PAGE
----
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BOE to recommend amendment to graduation honors policy

September 01, 2013|By JULIE E. GREENE | julieg@herald-mail.com

A Washington County Board of Education committee will recommend the school board amend its graduation honors policy so the valedictorian and salutatorian are given the first options — at all county public high schools — to provide commencement speeches, school board officials said.

All three members of the board’s Policy Committee said they agreed on that recommendation. Board President Justin Hartings and board members Jacqueline Fischer and Karen Harshman serve on the committee.

If the valedictorian and/or salutatorian doesn’t want to give a speech at graduation, the honor would be passed to the student with the third highest grade-point average, and so on, down the GPA list, said Fischer, who chairs the Policy Committee.

Superintendent Clayton Wilcox asked the committee to review the graduation honors policy after he received a complaint because Washington County Technical High School’s valedictorian was not chosen to give a graduation speech at the school’s June 4 ceremony.

Tech High’s policy, since about 2006, has been to hold auditions among those seniors with the top six grade-point averages, Principal Jeff Stouffer said previously.

Stouffer said Thursday that he didn’t want to comment for this story because he hadn’t received official word of the committee’s recommendation.

Stouffer said previously that when the decision was made to hold auditions for commencement speakers, the school system didn’t have a systemwide policy specifying the top two students had to speak, and he had seen a trend in the Tri-State area and across the country moving away from having the valedictorian and salutatorian speak.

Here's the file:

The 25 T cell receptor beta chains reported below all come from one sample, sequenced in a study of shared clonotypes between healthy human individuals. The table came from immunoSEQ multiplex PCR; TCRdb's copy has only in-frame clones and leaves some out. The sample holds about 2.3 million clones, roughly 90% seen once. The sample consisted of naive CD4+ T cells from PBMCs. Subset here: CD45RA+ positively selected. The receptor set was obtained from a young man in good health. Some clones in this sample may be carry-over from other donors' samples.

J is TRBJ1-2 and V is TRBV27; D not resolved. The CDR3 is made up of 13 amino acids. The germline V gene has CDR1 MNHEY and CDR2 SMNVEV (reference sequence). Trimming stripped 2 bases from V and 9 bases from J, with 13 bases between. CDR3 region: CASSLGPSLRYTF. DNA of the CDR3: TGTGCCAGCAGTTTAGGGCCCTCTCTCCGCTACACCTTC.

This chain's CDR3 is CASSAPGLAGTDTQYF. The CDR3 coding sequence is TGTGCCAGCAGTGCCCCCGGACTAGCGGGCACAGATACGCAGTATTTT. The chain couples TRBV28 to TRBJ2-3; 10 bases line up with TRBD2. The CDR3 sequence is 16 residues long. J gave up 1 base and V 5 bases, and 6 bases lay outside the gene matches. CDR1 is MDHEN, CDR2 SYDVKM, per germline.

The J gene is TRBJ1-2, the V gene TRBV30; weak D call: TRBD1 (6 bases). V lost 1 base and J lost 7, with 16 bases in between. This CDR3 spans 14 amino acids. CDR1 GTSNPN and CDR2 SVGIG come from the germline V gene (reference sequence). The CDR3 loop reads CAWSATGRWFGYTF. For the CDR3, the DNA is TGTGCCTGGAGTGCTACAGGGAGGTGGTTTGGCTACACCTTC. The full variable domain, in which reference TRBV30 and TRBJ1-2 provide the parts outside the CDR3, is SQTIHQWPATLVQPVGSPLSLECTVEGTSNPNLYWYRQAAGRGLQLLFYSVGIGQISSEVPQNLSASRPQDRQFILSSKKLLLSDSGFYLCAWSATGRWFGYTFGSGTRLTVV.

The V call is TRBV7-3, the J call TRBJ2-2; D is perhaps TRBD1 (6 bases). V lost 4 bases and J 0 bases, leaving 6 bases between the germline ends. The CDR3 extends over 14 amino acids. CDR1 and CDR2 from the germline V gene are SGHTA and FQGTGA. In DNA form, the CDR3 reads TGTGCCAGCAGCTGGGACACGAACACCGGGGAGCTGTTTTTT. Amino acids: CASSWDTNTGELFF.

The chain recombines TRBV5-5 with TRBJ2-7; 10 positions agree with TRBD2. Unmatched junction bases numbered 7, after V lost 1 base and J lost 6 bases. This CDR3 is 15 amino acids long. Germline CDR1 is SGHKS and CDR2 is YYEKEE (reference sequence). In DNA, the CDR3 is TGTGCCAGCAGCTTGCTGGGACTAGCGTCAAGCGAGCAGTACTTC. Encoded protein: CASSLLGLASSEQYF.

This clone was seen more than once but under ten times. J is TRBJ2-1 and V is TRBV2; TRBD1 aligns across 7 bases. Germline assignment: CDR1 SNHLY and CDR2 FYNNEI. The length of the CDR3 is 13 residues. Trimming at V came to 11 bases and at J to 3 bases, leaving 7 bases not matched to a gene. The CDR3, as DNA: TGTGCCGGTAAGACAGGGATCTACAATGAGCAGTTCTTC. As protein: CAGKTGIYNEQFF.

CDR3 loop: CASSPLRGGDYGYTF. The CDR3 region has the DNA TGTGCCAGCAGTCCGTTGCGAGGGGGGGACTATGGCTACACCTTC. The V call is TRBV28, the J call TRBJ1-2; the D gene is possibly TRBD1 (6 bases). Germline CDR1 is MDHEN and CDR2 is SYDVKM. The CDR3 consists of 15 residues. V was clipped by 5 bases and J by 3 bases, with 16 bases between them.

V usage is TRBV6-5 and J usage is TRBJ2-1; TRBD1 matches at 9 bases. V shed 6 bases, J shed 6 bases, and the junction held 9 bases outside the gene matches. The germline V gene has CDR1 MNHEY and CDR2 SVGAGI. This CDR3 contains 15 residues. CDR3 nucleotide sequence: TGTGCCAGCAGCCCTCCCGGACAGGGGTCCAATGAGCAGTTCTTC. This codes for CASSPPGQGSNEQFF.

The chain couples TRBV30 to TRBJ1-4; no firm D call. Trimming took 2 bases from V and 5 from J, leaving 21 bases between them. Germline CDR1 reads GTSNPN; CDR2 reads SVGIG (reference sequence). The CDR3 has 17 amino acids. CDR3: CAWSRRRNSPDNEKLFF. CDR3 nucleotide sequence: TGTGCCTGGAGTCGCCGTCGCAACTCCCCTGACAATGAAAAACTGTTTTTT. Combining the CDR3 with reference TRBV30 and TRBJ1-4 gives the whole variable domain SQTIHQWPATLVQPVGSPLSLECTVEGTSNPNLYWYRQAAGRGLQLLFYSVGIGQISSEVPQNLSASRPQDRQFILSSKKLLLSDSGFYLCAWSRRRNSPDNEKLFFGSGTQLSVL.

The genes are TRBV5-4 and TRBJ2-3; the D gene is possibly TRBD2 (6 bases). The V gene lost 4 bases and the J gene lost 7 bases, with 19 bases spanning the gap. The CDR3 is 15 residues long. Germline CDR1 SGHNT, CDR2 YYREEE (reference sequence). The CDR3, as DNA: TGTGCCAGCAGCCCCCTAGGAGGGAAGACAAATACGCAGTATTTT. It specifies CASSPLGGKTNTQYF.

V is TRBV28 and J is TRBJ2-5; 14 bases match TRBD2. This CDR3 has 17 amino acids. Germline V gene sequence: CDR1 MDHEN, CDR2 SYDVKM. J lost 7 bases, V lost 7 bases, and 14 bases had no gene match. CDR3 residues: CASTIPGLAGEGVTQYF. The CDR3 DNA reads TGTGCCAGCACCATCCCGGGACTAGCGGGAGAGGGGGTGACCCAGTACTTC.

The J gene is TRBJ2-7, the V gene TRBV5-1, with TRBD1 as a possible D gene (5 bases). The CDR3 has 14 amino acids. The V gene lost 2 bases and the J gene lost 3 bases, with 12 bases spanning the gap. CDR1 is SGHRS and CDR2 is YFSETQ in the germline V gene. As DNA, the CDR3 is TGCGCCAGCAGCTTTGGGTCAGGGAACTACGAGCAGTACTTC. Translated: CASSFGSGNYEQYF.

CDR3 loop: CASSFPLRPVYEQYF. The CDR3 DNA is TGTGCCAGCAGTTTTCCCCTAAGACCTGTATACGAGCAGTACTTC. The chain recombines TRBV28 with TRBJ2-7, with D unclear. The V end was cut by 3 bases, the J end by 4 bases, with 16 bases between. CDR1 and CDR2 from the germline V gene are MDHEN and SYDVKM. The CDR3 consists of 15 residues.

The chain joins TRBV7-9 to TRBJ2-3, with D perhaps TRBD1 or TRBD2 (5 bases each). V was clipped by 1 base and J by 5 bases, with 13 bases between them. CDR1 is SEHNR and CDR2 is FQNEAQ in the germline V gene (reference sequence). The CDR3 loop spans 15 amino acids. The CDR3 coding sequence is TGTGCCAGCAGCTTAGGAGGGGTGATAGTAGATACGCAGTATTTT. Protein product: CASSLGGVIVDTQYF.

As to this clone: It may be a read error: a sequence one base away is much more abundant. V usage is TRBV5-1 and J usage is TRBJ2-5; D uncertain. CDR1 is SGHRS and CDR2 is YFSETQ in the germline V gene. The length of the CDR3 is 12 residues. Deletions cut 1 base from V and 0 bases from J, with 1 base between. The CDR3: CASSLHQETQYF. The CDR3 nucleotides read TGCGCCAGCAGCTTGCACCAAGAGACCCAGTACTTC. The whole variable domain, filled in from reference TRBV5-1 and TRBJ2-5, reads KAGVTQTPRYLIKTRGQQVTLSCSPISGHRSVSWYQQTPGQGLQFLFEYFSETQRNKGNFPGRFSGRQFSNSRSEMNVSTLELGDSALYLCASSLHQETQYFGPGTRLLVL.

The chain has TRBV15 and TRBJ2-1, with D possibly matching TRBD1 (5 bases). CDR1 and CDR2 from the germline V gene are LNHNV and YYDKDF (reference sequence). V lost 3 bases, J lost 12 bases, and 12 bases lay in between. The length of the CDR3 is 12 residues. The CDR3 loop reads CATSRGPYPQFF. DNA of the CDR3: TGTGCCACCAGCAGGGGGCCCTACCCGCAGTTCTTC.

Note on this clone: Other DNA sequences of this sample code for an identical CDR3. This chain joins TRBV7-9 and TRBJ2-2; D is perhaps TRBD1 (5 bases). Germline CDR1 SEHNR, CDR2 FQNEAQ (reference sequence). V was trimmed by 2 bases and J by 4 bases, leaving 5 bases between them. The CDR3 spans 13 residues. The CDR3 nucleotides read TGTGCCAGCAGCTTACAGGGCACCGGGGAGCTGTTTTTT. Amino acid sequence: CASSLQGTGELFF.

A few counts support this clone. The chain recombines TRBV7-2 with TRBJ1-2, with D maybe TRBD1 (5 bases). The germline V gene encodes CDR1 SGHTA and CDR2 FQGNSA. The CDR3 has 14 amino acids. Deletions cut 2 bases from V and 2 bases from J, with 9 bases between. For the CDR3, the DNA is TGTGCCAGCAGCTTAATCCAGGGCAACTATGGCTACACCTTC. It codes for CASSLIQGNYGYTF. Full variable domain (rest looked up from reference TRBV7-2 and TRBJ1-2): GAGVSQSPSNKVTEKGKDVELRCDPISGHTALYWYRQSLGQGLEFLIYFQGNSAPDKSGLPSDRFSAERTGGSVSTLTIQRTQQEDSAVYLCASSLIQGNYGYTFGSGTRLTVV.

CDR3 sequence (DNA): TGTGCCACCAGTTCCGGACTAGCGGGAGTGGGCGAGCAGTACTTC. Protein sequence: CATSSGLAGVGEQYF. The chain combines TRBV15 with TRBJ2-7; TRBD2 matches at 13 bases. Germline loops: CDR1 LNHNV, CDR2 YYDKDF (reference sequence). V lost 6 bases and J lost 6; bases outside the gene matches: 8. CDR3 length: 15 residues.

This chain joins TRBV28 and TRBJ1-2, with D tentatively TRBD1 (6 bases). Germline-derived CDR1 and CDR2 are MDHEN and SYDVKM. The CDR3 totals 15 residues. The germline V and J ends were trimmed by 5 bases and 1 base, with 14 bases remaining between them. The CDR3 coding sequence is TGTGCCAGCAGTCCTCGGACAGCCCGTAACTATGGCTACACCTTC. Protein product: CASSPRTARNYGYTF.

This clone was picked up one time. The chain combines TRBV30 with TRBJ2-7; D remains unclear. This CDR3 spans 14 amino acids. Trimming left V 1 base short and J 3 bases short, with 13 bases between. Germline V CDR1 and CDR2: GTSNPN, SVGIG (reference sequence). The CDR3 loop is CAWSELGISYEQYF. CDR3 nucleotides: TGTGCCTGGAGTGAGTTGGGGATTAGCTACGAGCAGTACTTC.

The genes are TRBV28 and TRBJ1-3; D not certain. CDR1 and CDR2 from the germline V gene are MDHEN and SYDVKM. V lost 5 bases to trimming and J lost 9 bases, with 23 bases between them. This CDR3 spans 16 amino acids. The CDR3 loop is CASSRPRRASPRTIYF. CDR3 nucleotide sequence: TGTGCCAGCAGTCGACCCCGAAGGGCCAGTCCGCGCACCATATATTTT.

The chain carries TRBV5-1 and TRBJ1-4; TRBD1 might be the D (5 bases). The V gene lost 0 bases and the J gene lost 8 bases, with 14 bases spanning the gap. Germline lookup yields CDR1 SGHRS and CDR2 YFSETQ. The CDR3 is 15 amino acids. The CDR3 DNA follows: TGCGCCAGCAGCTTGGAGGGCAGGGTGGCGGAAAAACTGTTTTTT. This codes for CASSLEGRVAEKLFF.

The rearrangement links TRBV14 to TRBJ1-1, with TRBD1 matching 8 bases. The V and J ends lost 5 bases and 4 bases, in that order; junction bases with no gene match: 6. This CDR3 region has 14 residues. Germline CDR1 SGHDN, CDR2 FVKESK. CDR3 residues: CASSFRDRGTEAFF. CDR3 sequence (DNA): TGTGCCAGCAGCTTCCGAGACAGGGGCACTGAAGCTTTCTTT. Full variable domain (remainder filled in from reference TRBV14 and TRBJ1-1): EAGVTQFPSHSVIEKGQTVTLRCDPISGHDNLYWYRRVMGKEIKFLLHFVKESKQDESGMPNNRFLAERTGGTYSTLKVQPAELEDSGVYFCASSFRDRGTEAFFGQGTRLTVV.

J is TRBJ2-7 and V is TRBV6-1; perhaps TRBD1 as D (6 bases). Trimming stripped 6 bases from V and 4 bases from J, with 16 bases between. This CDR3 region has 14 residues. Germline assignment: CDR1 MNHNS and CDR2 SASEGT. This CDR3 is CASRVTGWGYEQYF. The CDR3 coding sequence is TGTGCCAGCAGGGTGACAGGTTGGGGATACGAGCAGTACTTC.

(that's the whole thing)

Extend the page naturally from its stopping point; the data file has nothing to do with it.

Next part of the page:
Fischer said the committee also is recommending that the principal or the principal’s designee have the right to determine the length of the speech and approve the speech before its presentation.

Fischer said that approving the speech is about making sure there is no foul or offensive language, but not to change the student’s message or the “meat” of the speech.

Jessan Groenendyk, the board’s student representative, had talked to other students about which students should speak at graduation and discussed that feedback at the Aug. 27 committee meeting, Fischer said.

Groenendyk said the students wanted the valedictorian and salutatorian to be the speakers.

The policy also calls for continuing to use grade-point averages at the end of the third marking period to determine rankings for the commencement ceremony, Fischer said.

Stouffer has said that, when Tech High’s speaker policy was changed, there also was discussion about the fact that Tech High had printed graduation programs listing the valedictorian and salutatorian speakers, and when the final grades came in, one of those students no longer was the valedictorian or salutatorian. But the students named in the program still spoke as such, he said.

Stouffer has said that has happened at other schools, too.

Fischer said leaving the cutoff at the third marking period gives the two students time to write a speech and get it approved, and changed, if necessary.

It also provides time for graduation programs to be compiled and printed, she said.

Hartings said he prefers to use the grades at the end of the final marking period.

The students with the highest GPAs probably know they are in the running to speak and, given their talent and work ethic, would be able to put together a great speech in the four or five days between when grades are due and the ceremony, Hartings said.

Harshman said she had suggested using the interim report, between the ends of the third and fourth marking periods, but was told those weren’t official grades.

Harshman said using the final grades would be “ridiculous” because there wouldn’t be enough time for teachers to get the grades in and then have the students write their “best effort” and have it approved by the administration.

Groenendyk said he had not spoken to students about the GPA cutoff, to determine academic rankings for who speaks at graduation.

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